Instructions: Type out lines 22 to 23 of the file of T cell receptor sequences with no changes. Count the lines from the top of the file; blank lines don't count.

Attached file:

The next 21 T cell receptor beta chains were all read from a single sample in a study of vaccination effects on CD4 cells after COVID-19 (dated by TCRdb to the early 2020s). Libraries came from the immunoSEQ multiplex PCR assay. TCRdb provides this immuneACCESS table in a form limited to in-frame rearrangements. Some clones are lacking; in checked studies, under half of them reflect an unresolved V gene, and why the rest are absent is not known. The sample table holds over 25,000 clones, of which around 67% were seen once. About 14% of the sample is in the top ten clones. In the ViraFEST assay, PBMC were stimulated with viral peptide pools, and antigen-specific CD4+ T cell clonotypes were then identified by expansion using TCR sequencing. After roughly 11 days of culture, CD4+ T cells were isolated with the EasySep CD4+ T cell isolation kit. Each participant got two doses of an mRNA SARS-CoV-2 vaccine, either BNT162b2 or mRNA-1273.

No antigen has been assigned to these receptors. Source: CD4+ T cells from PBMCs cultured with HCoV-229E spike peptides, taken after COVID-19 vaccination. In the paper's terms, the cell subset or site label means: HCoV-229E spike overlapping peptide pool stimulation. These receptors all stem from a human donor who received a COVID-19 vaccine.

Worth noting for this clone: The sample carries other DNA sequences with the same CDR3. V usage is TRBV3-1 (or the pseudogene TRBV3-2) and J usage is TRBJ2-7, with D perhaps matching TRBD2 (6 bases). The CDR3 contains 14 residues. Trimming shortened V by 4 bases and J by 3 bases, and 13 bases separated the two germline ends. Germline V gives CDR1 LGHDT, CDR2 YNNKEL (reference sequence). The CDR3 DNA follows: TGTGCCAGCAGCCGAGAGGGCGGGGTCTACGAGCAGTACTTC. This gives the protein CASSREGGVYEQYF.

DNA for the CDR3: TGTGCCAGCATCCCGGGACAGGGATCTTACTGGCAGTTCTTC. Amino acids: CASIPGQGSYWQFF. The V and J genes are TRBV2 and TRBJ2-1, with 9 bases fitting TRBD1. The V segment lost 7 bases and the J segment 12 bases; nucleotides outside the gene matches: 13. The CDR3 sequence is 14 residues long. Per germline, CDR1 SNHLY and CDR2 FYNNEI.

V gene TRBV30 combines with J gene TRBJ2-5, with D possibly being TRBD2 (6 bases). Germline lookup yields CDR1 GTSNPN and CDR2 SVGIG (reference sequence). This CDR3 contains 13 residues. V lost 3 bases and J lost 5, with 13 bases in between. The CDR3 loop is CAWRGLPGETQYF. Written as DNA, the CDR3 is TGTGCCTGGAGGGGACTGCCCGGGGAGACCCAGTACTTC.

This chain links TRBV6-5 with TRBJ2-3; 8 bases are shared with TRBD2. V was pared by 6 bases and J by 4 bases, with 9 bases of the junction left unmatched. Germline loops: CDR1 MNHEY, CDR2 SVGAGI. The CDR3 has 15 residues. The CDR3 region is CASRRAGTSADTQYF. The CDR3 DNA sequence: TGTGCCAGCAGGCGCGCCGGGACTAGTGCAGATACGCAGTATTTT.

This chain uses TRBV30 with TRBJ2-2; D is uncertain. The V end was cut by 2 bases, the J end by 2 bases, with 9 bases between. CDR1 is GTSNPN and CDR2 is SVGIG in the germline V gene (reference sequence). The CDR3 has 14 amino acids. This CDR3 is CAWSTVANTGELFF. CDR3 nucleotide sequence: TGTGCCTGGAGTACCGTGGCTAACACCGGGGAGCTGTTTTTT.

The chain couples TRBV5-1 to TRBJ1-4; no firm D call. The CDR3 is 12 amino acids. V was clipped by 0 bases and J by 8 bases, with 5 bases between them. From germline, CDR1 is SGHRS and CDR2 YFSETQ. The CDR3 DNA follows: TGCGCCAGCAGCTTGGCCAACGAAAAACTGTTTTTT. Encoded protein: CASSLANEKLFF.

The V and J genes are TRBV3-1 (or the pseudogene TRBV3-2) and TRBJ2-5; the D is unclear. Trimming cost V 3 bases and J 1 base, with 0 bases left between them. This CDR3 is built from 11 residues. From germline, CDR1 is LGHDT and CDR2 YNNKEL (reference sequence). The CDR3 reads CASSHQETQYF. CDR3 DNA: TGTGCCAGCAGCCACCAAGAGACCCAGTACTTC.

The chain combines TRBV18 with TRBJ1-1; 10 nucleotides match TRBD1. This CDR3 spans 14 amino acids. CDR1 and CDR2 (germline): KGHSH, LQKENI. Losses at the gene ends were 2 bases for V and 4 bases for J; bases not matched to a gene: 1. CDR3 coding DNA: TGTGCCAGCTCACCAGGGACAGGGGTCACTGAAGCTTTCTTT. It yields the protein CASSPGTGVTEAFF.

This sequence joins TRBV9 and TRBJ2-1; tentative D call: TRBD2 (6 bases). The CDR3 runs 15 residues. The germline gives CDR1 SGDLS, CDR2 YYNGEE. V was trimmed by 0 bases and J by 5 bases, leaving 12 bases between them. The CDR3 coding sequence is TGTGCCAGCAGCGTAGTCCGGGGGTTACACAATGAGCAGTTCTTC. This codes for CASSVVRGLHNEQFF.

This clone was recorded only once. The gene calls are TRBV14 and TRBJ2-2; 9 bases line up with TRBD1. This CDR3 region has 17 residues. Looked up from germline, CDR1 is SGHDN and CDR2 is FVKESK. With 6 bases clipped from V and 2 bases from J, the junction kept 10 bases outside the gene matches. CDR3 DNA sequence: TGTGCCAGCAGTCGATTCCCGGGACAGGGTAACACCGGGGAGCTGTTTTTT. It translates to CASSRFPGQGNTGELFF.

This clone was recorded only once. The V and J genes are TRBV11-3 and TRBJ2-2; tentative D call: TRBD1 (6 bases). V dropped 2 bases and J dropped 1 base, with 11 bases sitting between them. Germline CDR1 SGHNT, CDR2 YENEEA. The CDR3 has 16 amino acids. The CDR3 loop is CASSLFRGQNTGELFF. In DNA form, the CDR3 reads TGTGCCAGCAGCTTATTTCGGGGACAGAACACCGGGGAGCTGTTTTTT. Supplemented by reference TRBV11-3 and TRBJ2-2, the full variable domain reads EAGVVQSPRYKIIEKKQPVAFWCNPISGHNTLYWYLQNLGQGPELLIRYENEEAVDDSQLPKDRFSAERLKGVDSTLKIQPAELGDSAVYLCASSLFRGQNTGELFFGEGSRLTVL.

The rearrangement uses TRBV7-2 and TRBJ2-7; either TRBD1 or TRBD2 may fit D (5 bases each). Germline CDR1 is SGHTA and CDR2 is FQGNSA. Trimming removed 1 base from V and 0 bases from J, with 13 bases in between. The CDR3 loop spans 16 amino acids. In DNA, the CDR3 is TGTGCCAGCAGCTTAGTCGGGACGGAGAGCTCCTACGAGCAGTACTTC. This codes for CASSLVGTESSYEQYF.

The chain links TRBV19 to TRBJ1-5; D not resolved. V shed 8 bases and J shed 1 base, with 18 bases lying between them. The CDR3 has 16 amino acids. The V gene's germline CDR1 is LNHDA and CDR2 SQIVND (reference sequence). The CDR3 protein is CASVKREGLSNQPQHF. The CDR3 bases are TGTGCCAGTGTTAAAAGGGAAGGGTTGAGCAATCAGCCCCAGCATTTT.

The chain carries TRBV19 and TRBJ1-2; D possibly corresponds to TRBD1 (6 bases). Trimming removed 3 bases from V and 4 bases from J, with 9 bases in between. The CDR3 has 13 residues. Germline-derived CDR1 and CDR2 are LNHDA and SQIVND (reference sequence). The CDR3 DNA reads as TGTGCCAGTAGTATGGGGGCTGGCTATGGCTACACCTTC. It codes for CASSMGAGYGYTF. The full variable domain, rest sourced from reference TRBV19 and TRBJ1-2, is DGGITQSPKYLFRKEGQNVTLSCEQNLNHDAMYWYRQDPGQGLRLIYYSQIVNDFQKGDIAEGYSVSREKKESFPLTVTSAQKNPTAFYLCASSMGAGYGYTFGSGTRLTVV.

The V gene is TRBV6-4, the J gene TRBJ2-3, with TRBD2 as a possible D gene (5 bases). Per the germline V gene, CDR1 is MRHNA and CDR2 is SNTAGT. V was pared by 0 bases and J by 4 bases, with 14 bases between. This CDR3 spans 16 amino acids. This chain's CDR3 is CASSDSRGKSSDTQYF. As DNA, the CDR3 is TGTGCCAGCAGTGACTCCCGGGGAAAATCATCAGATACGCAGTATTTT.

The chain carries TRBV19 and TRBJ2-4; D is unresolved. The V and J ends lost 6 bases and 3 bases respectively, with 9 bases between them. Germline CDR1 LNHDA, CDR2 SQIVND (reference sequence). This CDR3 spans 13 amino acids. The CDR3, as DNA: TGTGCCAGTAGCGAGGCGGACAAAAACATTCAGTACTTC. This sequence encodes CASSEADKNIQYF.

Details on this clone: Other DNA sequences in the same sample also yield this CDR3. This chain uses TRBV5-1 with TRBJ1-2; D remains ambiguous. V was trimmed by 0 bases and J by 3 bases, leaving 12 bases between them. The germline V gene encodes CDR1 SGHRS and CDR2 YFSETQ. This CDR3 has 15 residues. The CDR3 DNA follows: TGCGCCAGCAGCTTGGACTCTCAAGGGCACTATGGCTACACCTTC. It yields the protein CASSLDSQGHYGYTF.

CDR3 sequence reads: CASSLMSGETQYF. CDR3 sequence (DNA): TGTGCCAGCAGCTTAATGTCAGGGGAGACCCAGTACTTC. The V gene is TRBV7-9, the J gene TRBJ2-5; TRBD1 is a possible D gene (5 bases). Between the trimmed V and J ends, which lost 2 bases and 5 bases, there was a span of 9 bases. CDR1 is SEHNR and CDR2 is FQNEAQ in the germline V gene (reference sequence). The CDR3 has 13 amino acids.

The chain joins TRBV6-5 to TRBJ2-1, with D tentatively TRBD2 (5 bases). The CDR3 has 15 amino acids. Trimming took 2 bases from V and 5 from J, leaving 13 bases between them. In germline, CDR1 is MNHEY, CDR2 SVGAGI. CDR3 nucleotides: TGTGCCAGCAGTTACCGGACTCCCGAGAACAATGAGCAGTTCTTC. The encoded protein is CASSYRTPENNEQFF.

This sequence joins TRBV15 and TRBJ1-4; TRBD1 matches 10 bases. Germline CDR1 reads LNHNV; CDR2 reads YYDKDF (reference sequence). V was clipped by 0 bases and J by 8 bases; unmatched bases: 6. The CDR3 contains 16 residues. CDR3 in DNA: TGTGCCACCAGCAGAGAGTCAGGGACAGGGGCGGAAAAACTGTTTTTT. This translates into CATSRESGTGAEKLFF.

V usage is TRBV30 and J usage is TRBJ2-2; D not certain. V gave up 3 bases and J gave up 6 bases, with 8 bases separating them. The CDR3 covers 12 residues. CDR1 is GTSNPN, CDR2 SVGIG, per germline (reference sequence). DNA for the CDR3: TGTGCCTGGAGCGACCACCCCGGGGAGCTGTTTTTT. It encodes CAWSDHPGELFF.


This sequence joins TRBV15 and TRBJ1-4; TRBD1 matches 10 bases. Germline CDR1 reads LNHNV; CDR2 reads YYDKDF (reference sequence). V was clipped by 0 bases and J by 8 bases; unmatched bases: 6. The CDR3 contains 16 residues. CDR3 in DNA: TGTGCCACCAGCAGAGAGTCAGGGACAGGGGCGGAAAAACTGTTTTTT. This translates into CATSRESGTGAEKLFF.

V usage is TRBV30 and J usage is TRBJ2-2; D not certain. V gave up 3 bases and J gave up 6 bases, with 8 bases separating them. The CDR3 covers 12 residues. CDR1 is GTSNPN, CDR2 SVGIG, per germline (reference sequence). DNA for the CDR3: TGTGCCTGGAGCGACCACCCCGGGGAGCTGTTTTTT. It encodes CAWSDHPGELFF.